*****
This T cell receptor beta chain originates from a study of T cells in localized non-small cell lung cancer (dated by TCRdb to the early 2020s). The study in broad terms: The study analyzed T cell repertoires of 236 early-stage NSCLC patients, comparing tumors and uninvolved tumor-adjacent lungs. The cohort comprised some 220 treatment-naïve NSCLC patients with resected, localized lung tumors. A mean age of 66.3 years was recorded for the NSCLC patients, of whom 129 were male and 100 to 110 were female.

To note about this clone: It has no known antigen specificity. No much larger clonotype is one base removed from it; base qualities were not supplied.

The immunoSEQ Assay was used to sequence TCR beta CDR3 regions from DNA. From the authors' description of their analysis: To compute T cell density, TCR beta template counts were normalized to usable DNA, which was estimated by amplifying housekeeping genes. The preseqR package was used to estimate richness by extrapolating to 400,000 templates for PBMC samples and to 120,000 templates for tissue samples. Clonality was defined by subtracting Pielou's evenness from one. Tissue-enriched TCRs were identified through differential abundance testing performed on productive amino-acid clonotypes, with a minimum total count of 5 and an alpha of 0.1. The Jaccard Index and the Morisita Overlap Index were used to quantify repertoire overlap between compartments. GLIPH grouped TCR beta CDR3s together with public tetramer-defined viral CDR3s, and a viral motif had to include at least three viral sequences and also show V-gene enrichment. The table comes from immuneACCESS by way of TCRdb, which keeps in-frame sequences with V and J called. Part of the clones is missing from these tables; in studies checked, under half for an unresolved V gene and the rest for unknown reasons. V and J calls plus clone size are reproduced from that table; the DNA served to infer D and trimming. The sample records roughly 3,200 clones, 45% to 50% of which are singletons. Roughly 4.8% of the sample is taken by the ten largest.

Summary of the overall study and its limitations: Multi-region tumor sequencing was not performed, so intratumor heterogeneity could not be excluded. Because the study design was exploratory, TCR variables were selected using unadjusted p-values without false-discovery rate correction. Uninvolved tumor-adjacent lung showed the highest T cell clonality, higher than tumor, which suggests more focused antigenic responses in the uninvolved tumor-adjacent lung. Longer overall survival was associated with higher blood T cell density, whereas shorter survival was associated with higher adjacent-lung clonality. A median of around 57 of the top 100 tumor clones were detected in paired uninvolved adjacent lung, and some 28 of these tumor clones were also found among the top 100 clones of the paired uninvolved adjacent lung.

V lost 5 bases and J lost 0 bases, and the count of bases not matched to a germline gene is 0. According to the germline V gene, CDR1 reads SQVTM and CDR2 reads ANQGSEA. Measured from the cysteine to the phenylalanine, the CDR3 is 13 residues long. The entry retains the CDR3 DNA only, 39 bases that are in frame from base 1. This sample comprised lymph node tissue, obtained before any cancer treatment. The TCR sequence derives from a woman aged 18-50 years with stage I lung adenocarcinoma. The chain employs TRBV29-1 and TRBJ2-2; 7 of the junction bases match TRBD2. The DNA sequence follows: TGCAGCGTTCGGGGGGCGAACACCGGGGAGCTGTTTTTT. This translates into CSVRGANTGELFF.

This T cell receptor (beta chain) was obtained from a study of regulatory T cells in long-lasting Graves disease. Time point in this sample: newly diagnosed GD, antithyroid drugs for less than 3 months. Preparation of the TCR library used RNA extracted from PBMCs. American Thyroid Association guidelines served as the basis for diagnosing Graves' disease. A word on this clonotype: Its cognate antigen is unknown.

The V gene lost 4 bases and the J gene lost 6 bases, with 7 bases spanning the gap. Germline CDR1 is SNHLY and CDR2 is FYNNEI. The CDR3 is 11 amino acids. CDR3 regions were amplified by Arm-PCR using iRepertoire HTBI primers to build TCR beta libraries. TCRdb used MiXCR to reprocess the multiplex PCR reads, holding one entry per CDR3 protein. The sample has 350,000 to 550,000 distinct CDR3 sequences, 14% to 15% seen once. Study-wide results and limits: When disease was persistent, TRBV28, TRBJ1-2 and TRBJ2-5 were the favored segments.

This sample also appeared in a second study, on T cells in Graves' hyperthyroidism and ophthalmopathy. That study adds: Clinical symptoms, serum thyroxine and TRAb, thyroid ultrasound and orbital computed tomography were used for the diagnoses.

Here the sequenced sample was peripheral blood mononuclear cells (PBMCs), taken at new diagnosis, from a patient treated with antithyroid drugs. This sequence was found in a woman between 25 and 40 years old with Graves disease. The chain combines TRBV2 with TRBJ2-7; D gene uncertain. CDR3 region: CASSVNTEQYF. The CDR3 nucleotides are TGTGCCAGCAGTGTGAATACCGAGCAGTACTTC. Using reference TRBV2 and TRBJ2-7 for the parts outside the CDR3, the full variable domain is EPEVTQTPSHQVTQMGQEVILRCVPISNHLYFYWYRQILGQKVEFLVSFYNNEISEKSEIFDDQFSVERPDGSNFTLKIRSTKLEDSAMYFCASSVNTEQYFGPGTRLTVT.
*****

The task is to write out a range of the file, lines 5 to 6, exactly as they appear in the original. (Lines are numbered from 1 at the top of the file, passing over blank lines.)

V lost 5 bases and J lost 0 bases, and the count of bases not matched to a germline gene is 0. According to the germline V gene, CDR1 reads SQVTM and CDR2 reads ANQGSEA. Measured from the cysteine to the phenylalanine, the CDR3 is 13 residues long. The entry retains the CDR3 DNA only, 39 bases that are in frame from base 1. This sample comprised lymph node tissue, obtained before any cancer treatment. The TCR sequence derives from a woman aged 18-50 years with stage I lung adenocarcinoma. The chain employs TRBV29-1 and TRBJ2-2; 7 of the junction bases match TRBD2. The DNA sequence follows: TGCAGCGTTCGGGGGGCGAACACCGGGGAGCTGTTTTTT. This translates into CSVRGANTGELFF.

This T cell receptor (beta chain) was obtained from a study of regulatory T cells in long-lasting Graves disease. Time point in this sample: newly diagnosed GD, antithyroid drugs for less than 3 months. Preparation of the TCR library used RNA extracted from PBMCs. American Thyroid Association guidelines served as the basis for diagnosing Graves' disease. A word on this clonotype: Its cognate antigen is unknown.